“The Met Police are extremely good at keeping their own data secure, but they do use third parties. As they have to use these parties, if they aren’t up to date with their own security then that becomes a weakness that could be targeted,” added Moore.
Moore suggested that current cybersecurity systems used by police forces, coupled with a lack of resources, may have led to flaws opening up.
“It is not impossible to stop this. It is to do with understanding where all your data is. When you amalgamate systems, particularly when police forces join together, they tend not to understand completely where all their data is or who has access to it, and that can cause problems down the line,” said Moore.
A complete analysis on who has access and why they have access to their data was recommended to reduce weak points.
“It will take time – not necessarily too much money – but it will take resources and people power to mitigate this in the future, and hopefully something like this will shake the boots of all the chiefs around the country to wake up and act faster,” said Moore.
Kevin Curran, Professor of Cybersecurity at Ulster University, agreed that the breach is likely to be down to ‘a third-party supplier issue’.
“I am not surprised. Data breaches are such a common occurrence and police are no exception. They have the same resources as a lot of other companies, where any data systems which have external access to the internet are a risk,” said Curran.
The Met should ask why third parties have access to such information and if the Met has the right data classification methods in place, advised Curren.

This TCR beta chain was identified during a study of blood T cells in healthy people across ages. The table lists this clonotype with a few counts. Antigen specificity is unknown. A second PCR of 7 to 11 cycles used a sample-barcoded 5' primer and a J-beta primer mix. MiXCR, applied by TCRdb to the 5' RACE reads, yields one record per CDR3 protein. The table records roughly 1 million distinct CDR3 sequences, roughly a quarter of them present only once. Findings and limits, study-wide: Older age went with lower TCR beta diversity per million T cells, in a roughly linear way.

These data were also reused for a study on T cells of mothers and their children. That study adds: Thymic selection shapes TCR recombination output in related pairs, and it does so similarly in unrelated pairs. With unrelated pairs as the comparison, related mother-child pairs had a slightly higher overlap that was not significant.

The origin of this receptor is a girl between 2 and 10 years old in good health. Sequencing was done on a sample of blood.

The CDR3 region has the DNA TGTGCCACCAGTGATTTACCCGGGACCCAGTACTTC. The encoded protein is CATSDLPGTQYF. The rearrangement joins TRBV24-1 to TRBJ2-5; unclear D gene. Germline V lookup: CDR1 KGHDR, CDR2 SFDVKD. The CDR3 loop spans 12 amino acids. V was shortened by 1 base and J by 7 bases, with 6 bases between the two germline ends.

“It boils down to resources. Every organisation has to allocate a percentage of their IT budget to cyber security.
“It is a publicly-funded organisation, so there is only a finite amount of resources you have, but we do have best practices and guidelines in the industry on how to protect the systems, so maybe it comes down to someone conducting an external audit in the aftermath to see whether or not they are following these practices,” added Curran.
Data breaches and leaks plague UK police
The Met’s data breach follows an admission by the Police Service of Northern Ireland (PSNI) that personal data on all its serving members was mistakenly published in response to a Freedom of Information (FOI) request.
Details of more than 10,000 PSNI officers and staff included the surname and first initial of every employee, their rank or grade, where they are based and the unit they work in.
After the PSNI breach was revealed, Norfolk and Suffolk Police announced the personal data of more than 1,000 people – including crime victims – was included in another FOI response.
South Yorkshire Police has also referred itself to the ICO after noticing ‘a significant and unexplained reduction in data stored on its systems’.
The force said it is now urgently working with experts to recover footage filmed by officers as they attended incidents or engaged with the public and which, in some cases, could be used as evidence in court.
A spokesperson for the National Crime Agency said: “We are aware of the cyber incident and we are working with law enforcement partners to understand the impact.”
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Written by Stuart Crowley Tue 29 Aug 2023